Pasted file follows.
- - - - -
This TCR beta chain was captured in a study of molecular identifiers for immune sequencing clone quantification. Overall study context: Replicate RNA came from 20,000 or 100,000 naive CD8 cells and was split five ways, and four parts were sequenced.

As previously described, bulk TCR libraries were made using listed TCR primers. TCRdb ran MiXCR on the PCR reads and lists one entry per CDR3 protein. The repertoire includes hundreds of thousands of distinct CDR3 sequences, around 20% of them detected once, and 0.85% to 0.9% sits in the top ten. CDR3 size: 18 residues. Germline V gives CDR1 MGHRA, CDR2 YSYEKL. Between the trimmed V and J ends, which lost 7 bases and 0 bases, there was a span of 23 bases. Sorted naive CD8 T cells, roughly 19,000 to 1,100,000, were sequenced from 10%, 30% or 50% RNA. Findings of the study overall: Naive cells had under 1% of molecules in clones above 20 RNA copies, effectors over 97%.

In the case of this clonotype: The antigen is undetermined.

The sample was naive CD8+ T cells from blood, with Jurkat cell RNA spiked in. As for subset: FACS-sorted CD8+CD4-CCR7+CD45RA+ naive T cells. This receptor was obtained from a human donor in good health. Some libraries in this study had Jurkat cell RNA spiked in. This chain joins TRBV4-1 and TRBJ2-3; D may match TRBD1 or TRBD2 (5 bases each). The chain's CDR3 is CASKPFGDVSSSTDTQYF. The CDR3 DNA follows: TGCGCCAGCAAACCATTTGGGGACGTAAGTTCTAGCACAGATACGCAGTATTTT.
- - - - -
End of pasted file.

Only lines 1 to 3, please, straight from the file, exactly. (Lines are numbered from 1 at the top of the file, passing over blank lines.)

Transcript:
This TCR beta chain was captured in a study of molecular identifiers for immune sequencing clone quantification. Overall study context: Replicate RNA came from 20,000 or 100,000 naive CD8 cells and was split five ways, and four parts were sequenced.

As previously described, bulk TCR libraries were made using listed TCR primers. TCRdb ran MiXCR on the PCR reads and lists one entry per CDR3 protein. The repertoire includes hundreds of thousands of distinct CDR3 sequences, around 20% of them detected once, and 0.85% to 0.9% sits in the top ten. CDR3 size: 18 residues. Germline V gives CDR1 MGHRA, CDR2 YSYEKL. Between the trimmed V and J ends, which lost 7 bases and 0 bases, there was a span of 23 bases. Sorted naive CD8 T cells, roughly 19,000 to 1,100,000, were sequenced from 10%, 30% or 50% RNA. Findings of the study overall: Naive cells had under 1% of molecules in clones above 20 RNA copies, effectors over 97%.

In the case of this clonotype: The antigen is undetermined.